About foie gras Edit
Foie gras (pronounced /fwɑːˈɡrɑː/ in English; French for "fat liver") is a food product made of the liver of a duck or goose that has been specially fattened. This fattening is typically achieved through gavage (force-feeding) corn, according to French law, though outside of France it is occasionally produced using natural feeding. Pâté de foie gras was formerly known as "Strasbourg pie" in English due to that city being a major producer of this food product.
Foie gras is a popular and well-known delicacy in French cuisine. Its flavor is described as rich, buttery, and delicate, unlike that of a regular duck or goose liver. Foie gras is sold whole, or is prepared into mousse, parfait, or pâté (the lowest quality), and may also be served as an accompaniment to another food item, such as steak. French law states that "Foie gras belongs to the protected cultural and gastronomical heritage of France." Another European cuisine employs fattened goose liver almost to the extent as in France; in Hungary, libamáj (lit. 'goose liver') is produced, as in France, both at the small farm and larger commercial levels, and is consumed both plain and in cooking by all levels of society. As with French foie gras, tinned libamáj is exported and can be purchased around Europe and North America.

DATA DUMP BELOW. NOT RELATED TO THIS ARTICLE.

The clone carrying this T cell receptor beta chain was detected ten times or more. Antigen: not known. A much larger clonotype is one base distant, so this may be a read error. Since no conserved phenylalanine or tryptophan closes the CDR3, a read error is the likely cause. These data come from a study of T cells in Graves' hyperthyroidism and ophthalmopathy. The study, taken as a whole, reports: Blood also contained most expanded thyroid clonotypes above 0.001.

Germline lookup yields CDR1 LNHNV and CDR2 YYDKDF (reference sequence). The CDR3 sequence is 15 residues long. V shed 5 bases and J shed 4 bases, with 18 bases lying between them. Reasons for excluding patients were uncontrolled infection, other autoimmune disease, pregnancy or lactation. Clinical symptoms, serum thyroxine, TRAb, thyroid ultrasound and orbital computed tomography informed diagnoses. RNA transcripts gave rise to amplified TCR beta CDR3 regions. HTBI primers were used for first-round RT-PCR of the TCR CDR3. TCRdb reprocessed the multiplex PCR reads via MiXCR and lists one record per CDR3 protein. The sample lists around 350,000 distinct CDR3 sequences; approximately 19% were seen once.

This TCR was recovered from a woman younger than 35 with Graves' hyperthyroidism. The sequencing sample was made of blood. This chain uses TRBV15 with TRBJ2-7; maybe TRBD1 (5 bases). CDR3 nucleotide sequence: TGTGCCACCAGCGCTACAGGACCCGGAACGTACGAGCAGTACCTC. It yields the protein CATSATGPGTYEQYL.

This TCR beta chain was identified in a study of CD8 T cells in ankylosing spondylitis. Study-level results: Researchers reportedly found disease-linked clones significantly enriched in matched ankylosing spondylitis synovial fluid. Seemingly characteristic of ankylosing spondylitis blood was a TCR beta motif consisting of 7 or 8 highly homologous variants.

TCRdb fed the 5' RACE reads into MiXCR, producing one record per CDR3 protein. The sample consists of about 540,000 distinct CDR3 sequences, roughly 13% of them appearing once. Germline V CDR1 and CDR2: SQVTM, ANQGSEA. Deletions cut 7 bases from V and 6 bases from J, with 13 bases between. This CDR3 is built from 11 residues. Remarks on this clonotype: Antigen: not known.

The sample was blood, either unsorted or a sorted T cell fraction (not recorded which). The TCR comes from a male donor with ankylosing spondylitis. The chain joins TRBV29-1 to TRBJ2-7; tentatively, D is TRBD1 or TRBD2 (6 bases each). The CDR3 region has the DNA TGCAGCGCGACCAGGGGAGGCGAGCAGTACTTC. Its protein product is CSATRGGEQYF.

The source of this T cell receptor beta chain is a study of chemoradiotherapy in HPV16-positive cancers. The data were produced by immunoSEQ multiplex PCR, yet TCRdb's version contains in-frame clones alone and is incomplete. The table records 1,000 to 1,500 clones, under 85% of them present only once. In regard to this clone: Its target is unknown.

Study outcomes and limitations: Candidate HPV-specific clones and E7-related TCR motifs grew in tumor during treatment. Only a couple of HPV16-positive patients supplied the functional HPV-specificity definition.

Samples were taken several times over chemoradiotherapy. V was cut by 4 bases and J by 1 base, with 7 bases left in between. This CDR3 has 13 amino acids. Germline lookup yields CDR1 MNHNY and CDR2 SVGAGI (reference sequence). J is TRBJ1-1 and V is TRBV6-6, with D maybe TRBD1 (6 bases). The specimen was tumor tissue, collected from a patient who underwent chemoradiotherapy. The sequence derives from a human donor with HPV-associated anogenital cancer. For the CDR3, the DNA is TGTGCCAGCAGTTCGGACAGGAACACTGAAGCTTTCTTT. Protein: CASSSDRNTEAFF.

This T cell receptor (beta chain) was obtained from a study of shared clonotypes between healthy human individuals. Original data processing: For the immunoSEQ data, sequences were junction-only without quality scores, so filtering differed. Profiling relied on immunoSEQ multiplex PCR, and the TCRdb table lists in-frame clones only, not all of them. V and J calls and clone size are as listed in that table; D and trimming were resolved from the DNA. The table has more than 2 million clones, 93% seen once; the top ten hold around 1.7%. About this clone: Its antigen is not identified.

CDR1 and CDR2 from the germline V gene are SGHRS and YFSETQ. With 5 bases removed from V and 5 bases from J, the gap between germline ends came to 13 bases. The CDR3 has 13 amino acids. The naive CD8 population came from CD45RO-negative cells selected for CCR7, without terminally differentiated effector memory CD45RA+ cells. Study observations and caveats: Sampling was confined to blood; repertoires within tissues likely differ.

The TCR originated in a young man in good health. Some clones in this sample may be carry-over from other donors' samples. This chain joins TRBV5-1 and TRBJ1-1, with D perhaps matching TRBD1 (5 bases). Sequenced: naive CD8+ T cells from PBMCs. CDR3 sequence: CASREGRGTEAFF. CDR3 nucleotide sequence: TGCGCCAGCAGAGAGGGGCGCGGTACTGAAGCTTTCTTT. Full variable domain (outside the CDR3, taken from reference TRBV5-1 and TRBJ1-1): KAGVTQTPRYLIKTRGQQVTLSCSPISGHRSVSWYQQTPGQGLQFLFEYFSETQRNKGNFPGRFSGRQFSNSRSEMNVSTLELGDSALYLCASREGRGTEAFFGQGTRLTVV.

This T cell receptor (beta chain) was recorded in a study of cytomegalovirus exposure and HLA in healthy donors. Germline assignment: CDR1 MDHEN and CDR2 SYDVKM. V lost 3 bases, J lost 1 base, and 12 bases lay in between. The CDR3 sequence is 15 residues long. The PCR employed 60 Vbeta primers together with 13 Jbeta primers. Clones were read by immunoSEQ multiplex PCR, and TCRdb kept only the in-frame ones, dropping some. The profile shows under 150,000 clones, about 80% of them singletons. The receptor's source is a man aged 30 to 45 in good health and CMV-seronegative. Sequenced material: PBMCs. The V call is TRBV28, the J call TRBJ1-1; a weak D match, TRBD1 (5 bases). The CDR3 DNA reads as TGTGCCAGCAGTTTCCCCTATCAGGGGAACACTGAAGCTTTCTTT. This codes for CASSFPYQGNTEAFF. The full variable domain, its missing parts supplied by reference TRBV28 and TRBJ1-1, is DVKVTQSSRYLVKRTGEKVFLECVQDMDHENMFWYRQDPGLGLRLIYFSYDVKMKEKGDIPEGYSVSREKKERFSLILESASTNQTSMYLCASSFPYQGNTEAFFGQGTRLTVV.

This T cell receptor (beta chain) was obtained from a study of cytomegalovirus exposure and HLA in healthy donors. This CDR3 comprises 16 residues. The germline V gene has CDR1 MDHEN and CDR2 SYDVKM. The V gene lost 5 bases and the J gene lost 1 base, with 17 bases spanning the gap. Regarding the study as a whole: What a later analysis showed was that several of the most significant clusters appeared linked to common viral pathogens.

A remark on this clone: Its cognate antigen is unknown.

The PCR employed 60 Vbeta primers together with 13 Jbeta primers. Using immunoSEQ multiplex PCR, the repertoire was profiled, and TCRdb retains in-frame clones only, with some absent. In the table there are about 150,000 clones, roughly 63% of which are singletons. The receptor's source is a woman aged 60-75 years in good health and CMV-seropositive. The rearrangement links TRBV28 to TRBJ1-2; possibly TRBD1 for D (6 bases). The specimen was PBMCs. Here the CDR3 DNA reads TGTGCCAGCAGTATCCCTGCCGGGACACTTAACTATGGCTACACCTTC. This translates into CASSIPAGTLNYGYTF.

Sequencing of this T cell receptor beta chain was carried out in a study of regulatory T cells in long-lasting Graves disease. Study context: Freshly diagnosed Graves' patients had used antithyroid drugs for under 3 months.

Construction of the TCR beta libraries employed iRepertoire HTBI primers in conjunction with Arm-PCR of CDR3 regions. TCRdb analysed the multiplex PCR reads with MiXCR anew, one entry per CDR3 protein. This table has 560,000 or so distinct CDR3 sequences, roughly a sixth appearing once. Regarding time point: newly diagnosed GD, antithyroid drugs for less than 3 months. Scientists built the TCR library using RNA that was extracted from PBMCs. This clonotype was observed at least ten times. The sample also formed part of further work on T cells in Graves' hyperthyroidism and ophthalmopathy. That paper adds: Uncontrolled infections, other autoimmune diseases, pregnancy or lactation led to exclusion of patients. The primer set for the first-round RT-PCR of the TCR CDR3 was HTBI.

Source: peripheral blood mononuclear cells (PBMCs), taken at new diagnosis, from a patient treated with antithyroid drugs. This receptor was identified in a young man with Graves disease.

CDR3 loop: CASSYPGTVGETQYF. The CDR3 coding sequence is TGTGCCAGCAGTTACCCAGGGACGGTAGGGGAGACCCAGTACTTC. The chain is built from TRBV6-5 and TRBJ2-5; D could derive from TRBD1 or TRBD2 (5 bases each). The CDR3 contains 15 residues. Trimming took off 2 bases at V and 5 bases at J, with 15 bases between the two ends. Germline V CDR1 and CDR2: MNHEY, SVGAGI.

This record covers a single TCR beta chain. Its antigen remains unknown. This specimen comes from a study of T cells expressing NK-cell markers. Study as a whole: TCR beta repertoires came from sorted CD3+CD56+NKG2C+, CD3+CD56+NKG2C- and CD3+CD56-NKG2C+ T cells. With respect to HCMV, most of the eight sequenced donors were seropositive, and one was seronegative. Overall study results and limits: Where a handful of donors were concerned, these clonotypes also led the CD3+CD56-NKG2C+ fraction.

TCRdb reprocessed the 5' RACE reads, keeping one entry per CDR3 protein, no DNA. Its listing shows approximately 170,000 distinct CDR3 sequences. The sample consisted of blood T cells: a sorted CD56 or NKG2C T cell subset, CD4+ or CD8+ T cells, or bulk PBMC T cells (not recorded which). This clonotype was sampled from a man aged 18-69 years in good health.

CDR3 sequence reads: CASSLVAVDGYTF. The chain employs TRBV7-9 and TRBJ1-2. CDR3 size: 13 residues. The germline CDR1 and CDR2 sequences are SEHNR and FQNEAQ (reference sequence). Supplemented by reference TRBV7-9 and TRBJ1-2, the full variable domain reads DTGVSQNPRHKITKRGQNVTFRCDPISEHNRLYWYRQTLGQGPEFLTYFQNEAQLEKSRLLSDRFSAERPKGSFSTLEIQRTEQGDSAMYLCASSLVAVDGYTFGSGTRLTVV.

Vegetarian and animal rights concerns Edit
This is the liver of overfed ducks or geese, which unlike the liver of ordinary duck very tasty and buttery. Part of great French cuisine. Liver is soaked in milk, wine and water, then marinated in spices, port wine, carefully baked.
This procedure has been vehemently opposed by animal rights groups who take issue with the overfeeding of the animals.